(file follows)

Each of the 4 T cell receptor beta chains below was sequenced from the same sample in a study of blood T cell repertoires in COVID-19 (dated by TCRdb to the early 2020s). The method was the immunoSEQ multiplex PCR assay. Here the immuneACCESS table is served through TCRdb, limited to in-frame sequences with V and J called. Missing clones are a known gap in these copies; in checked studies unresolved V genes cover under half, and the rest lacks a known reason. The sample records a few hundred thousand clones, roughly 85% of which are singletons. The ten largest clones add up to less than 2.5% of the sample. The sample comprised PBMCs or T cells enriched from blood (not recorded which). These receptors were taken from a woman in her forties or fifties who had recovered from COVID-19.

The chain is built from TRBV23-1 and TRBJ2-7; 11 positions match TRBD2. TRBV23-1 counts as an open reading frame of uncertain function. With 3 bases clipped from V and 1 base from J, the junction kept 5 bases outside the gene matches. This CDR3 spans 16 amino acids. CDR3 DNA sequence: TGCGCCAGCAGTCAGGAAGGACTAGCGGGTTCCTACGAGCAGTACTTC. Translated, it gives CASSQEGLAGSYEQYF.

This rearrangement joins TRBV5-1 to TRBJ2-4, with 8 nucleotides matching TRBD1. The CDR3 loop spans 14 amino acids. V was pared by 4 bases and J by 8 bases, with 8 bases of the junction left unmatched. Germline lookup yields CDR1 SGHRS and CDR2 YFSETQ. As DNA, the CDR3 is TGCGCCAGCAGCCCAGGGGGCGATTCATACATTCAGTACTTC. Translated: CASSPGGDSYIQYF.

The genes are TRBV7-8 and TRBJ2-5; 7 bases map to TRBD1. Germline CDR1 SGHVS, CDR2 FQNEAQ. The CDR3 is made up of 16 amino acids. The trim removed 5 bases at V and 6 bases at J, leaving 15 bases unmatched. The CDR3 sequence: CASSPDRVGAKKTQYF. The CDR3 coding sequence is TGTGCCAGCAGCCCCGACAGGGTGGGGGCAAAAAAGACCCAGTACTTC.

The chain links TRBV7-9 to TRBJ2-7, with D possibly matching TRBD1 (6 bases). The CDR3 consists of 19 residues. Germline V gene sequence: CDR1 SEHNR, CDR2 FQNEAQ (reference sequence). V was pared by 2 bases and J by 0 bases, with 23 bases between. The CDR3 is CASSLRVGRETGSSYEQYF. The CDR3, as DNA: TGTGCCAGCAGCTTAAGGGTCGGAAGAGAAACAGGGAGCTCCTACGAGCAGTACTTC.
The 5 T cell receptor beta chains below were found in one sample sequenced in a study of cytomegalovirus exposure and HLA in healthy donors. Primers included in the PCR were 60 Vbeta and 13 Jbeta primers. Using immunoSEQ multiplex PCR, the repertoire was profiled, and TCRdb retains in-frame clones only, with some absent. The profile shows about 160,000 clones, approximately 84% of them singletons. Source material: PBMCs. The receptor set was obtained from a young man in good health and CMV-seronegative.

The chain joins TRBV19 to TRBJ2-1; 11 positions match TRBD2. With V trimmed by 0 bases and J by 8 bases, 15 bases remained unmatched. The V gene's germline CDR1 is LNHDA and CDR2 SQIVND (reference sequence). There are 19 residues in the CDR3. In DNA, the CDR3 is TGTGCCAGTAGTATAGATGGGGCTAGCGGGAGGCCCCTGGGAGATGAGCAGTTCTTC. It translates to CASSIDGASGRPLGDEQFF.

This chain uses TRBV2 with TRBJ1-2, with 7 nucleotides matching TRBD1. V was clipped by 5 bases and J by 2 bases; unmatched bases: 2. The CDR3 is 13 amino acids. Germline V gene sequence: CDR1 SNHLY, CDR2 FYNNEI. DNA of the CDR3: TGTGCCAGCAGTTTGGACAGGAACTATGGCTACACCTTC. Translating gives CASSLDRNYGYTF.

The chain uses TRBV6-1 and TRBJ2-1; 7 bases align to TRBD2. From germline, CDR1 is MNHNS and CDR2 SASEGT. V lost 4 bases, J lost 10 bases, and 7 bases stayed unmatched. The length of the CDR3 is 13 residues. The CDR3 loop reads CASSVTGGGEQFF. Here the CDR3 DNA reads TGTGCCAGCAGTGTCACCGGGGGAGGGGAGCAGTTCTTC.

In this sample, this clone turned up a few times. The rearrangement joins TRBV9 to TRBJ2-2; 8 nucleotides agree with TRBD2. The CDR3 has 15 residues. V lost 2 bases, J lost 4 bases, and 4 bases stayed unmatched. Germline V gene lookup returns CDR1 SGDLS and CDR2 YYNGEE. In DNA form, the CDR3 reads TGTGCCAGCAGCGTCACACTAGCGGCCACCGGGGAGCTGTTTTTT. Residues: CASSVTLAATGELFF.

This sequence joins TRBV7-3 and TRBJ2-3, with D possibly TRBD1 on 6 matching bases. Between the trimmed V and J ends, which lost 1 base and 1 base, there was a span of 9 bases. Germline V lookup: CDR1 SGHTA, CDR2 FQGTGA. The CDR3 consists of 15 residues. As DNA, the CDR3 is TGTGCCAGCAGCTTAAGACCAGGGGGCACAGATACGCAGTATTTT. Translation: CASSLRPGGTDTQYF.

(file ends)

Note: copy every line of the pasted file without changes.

Each of the 4 T cell receptor beta chains below was sequenced from the same sample in a study of blood T cell repertoires in COVID-19 (dated by TCRdb to the early 2020s). The method was the immunoSEQ multiplex PCR assay. Here the immuneACCESS table is served through TCRdb, limited to in-frame sequences with V and J called. Missing clones are a known gap in these copies; in checked studies unresolved V genes cover under half, and the rest lacks a known reason. The sample records a few hundred thousand clones, roughly 85% of which are singletons. The ten largest clones add up to less than 2.5% of the sample. The sample comprised PBMCs or T cells enriched from blood (not recorded which). These receptors were taken from a woman in her forties or fifties who had recovered from COVID-19.

The chain is built from TRBV23-1 and TRBJ2-7; 11 positions match TRBD2. TRBV23-1 counts as an open reading frame of uncertain function. With 3 bases clipped from V and 1 base from J, the junction kept 5 bases outside the gene matches. This CDR3 spans 16 amino acids. CDR3 DNA sequence: TGCGCCAGCAGTCAGGAAGGACTAGCGGGTTCCTACGAGCAGTACTTC. Translated, it gives CASSQEGLAGSYEQYF.

This rearrangement joins TRBV5-1 to TRBJ2-4, with 8 nucleotides matching TRBD1. The CDR3 loop spans 14 amino acids. V was pared by 4 bases and J by 8 bases, with 8 bases of the junction left unmatched. Germline lookup yields CDR1 SGHRS and CDR2 YFSETQ. As DNA, the CDR3 is TGCGCCAGCAGCCCAGGGGGCGATTCATACATTCAGTACTTC. Translated: CASSPGGDSYIQYF.

The genes are TRBV7-8 and TRBJ2-5; 7 bases map to TRBD1. Germline CDR1 SGHVS, CDR2 FQNEAQ. The CDR3 is made up of 16 amino acids. The trim removed 5 bases at V and 6 bases at J, leaving 15 bases unmatched. The CDR3 sequence: CASSPDRVGAKKTQYF. The CDR3 coding sequence is TGTGCCAGCAGCCCCGACAGGGTGGGGGCAAAAAAGACCCAGTACTTC.

The chain links TRBV7-9 to TRBJ2-7, with D possibly matching TRBD1 (6 bases). The CDR3 consists of 19 residues. Germline V gene sequence: CDR1 SEHNR, CDR2 FQNEAQ (reference sequence). V was pared by 2 bases and J by 0 bases, with 23 bases between. The CDR3 is CASSLRVGRETGSSYEQYF. The CDR3, as DNA: TGTGCCAGCAGCTTAAGGGTCGGAAGAGAAACAGGGAGCTCCTACGAGCAGTACTTC.
The 5 T cell receptor beta chains below were found in one sample sequenced in a study of cytomegalovirus exposure and HLA in healthy donors. Primers included in the PCR were 60 Vbeta and 13 Jbeta primers. Using immunoSEQ multiplex PCR, the repertoire was profiled, and TCRdb retains in-frame clones only, with some absent. The profile shows about 160,000 clones, approximately 84% of them singletons. Source material: PBMCs. The receptor set was obtained from a young man in good health and CMV-seronegative.

The chain joins TRBV19 to TRBJ2-1; 11 positions match TRBD2. With V trimmed by 0 bases and J by 8 bases, 15 bases remained unmatched. The V gene's germline CDR1 is LNHDA and CDR2 SQIVND (reference sequence). There are 19 residues in the CDR3. In DNA, the CDR3 is TGTGCCAGTAGTATAGATGGGGCTAGCGGGAGGCCCCTGGGAGATGAGCAGTTCTTC. It translates to CASSIDGASGRPLGDEQFF.

This chain uses TRBV2 with TRBJ1-2, with 7 nucleotides matching TRBD1. V was clipped by 5 bases and J by 2 bases; unmatched bases: 2. The CDR3 is 13 amino acids. Germline V gene sequence: CDR1 SNHLY, CDR2 FYNNEI. DNA of the CDR3: TGTGCCAGCAGTTTGGACAGGAACTATGGCTACACCTTC. Translating gives CASSLDRNYGYTF.

The chain uses TRBV6-1 and TRBJ2-1; 7 bases align to TRBD2. From germline, CDR1 is MNHNS and CDR2 SASEGT. V lost 4 bases, J lost 10 bases, and 7 bases stayed unmatched. The length of the CDR3 is 13 residues. The CDR3 loop reads CASSVTGGGEQFF. Here the CDR3 DNA reads TGTGCCAGCAGTGTCACCGGGGGAGGGGAGCAGTTCTTC.

In this sample, this clone turned up a few times. The rearrangement joins TRBV9 to TRBJ2-2; 8 nucleotides agree with TRBD2. The CDR3 has 15 residues. V lost 2 bases, J lost 4 bases, and 4 bases stayed unmatched. Germline V gene lookup returns CDR1 SGDLS and CDR2 YYNGEE. In DNA form, the CDR3 reads TGTGCCAGCAGCGTCACACTAGCGGCCACCGGGGAGCTGTTTTTT. Residues: CASSVTLAATGELFF.

This sequence joins TRBV7-3 and TRBJ2-3, with D possibly TRBD1 on 6 matching bases. Between the trimmed V and J ends, which lost 1 base and 1 base, there was a span of 9 bases. Germline V lookup: CDR1 SGHTA, CDR2 FQGTGA. The CDR3 consists of 15 residues. As DNA, the CDR3 is TGTGCCAGCAGCTTAAGACCAGGGGGCACAGATACGCAGTATTTT. Translation: CASSLRPGGTDTQYF.